Where ideas come from

June 1, 2008

As you know, last weekend I had some serious knee problems. Getting up on Tuesday, my knee was still throbbing enough that I decided to take the week off. (I did some stretching, but no running or walking.)

Now, this is all well and good, but without actually doing anything, a couple things happen:

  • I put in an extra few hours into work, since I don’t take much of a lunch break if I’m not working out. My boss loves this, and doing it occassionally doesn’t bug me. However, I start to get grumpy, because I’m not burning any physical energy off.
  • Being at my desk, or at home, or anywhere else, since I haven’t done anything, I tend to daydream about doing something. These “ideas” pop in my head, and things start happening.

It’s the second bullet that’s more interesting. It was one of these idea’s last January that led to the 29 Cubed challenge, where I thought it would be a good idea to do 29 miles in 29 hours on February 29th. As we all know, that came out a raving success, with a people around the world joining in and completing it.

This last two weeks have generated two new ideas. The first is, on the last weekend of June, we should go out and do some sort of crazy miles. I was thinking of 36, since a race that’s tenatively planned in September involves that mileage. And, conveniently enough, there is a local trail that is 6 miles, so doing 6 laps seems reasonable. Now, this idea is still in formation, and may be put on hold because of my knee problems.

The second idea is all about my knee and the Darkside marathon course. Because the course is essentially flat, it’s perfect for walking. And by walking, I don’t mean a leisurely stroll around the park, I mean race walking. Fast, funny looking, and smoking by slow runners (such as myself when I run).

The next 3M race is on Labor Day, which gives me 3 months to train. (However, due to another race, I may not do this one. Will have to wait to see the schedule later in the summer.)  Even better, in October, they have a 50K on the same course. This is more appealing for a couple reasons; It’s fully supported and it’s a 50K.

I’d like to do the 50K in under 5 hours. This will be tough, since adding 5 miles onto my best marathon time puts me well into 6 hours. I’ll need a plan, and some training. Matter of fact, it would probably be safe to say I’ll need a lot of training. And it’s going to be hard. Maybe even really hard.

The basics of what I need are:

  • Strength and flexibility training.
  • Serious VO2/Heart Rate improvements.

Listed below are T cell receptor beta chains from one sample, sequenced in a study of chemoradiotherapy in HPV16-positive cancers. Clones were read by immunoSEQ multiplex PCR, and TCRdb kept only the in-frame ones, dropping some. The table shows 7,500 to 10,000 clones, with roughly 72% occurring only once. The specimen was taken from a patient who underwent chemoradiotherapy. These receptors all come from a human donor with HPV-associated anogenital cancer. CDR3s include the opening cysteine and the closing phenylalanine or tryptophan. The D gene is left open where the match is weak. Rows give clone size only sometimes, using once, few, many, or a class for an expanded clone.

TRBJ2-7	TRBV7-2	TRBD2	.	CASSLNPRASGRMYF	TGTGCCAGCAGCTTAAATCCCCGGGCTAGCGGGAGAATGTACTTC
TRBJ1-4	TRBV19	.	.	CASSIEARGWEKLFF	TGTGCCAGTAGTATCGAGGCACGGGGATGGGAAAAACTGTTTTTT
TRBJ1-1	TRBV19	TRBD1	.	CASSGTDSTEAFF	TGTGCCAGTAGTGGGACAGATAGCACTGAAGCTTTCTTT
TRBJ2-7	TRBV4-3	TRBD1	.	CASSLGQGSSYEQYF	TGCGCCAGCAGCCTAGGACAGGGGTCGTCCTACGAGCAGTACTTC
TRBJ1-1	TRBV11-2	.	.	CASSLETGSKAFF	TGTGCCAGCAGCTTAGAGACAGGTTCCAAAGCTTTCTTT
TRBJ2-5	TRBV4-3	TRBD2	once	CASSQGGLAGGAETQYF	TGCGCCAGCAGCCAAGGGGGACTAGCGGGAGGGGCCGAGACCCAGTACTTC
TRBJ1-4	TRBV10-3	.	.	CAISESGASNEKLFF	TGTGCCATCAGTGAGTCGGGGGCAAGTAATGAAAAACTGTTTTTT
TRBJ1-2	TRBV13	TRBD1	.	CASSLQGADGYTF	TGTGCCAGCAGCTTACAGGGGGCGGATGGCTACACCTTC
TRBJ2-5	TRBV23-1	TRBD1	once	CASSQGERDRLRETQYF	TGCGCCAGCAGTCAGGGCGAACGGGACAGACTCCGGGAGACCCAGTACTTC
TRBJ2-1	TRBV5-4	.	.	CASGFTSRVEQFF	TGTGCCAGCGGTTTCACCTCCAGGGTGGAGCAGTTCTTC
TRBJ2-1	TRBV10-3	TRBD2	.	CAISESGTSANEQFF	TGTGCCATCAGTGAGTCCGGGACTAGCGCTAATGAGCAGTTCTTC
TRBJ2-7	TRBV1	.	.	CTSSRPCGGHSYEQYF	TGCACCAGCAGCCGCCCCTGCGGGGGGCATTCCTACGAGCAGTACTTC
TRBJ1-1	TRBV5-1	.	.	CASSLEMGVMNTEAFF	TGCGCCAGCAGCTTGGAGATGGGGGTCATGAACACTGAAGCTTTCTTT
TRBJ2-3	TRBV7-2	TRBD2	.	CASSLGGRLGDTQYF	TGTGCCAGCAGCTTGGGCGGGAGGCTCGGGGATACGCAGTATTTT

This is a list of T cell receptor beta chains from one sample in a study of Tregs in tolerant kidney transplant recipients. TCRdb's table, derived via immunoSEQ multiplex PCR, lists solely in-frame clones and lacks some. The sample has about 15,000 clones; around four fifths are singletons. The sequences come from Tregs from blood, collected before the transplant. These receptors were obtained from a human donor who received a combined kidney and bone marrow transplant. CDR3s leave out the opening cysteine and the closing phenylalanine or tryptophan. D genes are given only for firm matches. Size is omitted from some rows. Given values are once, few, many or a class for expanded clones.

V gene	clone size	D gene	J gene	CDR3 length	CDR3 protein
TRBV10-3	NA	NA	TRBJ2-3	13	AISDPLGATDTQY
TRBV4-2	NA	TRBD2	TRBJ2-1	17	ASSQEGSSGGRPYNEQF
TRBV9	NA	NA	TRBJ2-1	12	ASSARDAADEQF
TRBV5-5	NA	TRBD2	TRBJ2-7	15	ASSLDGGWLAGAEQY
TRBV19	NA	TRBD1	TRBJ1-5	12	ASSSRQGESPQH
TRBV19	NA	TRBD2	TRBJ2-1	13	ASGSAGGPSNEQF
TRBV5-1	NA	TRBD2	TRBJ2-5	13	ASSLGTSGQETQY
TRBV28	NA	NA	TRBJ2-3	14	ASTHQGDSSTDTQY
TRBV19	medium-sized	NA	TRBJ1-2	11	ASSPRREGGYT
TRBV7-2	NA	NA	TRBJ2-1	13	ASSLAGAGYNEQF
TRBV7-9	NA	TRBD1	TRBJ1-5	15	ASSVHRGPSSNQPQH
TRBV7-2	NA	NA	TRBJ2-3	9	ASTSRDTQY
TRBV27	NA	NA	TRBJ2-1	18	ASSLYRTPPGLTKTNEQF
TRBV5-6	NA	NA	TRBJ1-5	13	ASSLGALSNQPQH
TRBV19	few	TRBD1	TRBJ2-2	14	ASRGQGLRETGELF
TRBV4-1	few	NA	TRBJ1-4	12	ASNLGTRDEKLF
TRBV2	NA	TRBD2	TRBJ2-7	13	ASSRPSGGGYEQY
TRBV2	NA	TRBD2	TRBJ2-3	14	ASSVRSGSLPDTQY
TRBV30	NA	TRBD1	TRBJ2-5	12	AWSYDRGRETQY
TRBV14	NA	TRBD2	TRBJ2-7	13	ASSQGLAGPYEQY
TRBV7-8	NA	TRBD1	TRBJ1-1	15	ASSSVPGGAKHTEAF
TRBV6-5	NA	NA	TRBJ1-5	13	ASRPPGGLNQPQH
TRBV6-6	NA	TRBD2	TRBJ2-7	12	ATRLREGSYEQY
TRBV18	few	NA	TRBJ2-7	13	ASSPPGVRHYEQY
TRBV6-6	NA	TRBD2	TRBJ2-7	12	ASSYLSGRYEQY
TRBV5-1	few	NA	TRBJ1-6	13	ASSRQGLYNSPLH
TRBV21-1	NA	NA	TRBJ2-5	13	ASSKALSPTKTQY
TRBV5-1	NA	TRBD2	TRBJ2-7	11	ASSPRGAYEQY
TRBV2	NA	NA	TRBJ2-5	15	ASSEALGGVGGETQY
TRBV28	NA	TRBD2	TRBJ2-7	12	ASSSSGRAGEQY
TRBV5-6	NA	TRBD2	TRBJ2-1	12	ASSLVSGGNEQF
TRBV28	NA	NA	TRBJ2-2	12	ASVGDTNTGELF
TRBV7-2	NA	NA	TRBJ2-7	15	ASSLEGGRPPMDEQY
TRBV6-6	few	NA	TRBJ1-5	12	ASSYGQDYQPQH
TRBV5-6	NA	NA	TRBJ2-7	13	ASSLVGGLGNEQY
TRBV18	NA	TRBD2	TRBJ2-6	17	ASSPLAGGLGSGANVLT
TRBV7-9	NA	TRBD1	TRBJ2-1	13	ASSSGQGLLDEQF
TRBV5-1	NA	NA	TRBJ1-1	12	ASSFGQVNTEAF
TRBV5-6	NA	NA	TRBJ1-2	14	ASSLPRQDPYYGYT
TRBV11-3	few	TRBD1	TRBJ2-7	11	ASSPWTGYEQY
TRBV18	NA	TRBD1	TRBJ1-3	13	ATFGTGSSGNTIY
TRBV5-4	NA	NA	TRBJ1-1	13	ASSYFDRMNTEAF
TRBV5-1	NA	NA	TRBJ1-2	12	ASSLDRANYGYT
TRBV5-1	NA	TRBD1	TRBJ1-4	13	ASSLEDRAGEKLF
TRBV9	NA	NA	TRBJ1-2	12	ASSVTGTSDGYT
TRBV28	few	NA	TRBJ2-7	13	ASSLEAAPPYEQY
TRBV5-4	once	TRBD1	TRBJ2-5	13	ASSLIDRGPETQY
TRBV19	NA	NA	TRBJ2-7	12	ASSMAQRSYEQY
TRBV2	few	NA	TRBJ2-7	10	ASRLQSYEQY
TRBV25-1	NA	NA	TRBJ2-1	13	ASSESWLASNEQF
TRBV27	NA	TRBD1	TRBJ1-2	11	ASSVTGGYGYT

• a lot of work on form and technique. Maybe even trying to fit a clinic in somewhere.

Now, I need to go figure out how to do that…

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Accidents Happen

May 13, 2008

(Note: This is the article for this months RunnersFit newsletter.)

They say that most accidents happen within five miles of home – but usually the victim knows what caused the accident. That was not the case for my dear friend Left Knee (LK for short). The accident happened about three weeks ago while on a casual run down the street, but the details are a bit sketchy.

About three miles into an eight mile run, LK started to complain a bit. By the end of the eight miles, LK was feeling pretty stiff. After a few days rest, LK tried a short run, but, was sadly still sore.

It has now been a couple of weeks, and after fighting through a cold, LK is still having some serious issues. So, after consulting with the rest of the ‘family’ (Right Knee, Feet, & Head), LK has decided to try walking instead of running for a while.

Now, y’all don’t need to feel sad. The whole ‘family’ is actually quite used to walking, and we usually enjoy it. As a matter of fact, a few years ago, we walked the NYC marathon. All 26.2 miles were spent with at least one foot on the ground at all times.

(That’s a bad race walking joke, since one of the rules of the sport is that one foot must be in contact with the ground at all times… and this would be the point where my wife likes to remind me that if you have to explain a joke, it probably wasn’t that funny But that’s a whole different story.)

Now, there are plenty of advantages to walking. The biggest, besides LK not complaining, is that the rest of the ‘family’ stays happy too. After that jaunt through New York, the ‘family’ walked all around the city for days afterwards with very few complaints.

The one drawback is that the pace is a little slower, but not enough to keep the ‘family’ home. To date, our fastest recorded race-walking pace is a 12:16 mile, which isn’t much slower than my running pace. But, as everyone knows, for us, it’s never about speed, it’s just about being out there.

Now, some have called us “nerdy” for knowing how to race walk. But even they are impressed with the speed at which we can move, and our great race walking form. And we think it’s important to be able to adapt to changing circumstances, plus it’s fun to laugh at ourselves. Plus, if we call this “cross-training”, it will be new, exciting, and good.

It just goes to show, you can’t keep a good knee down.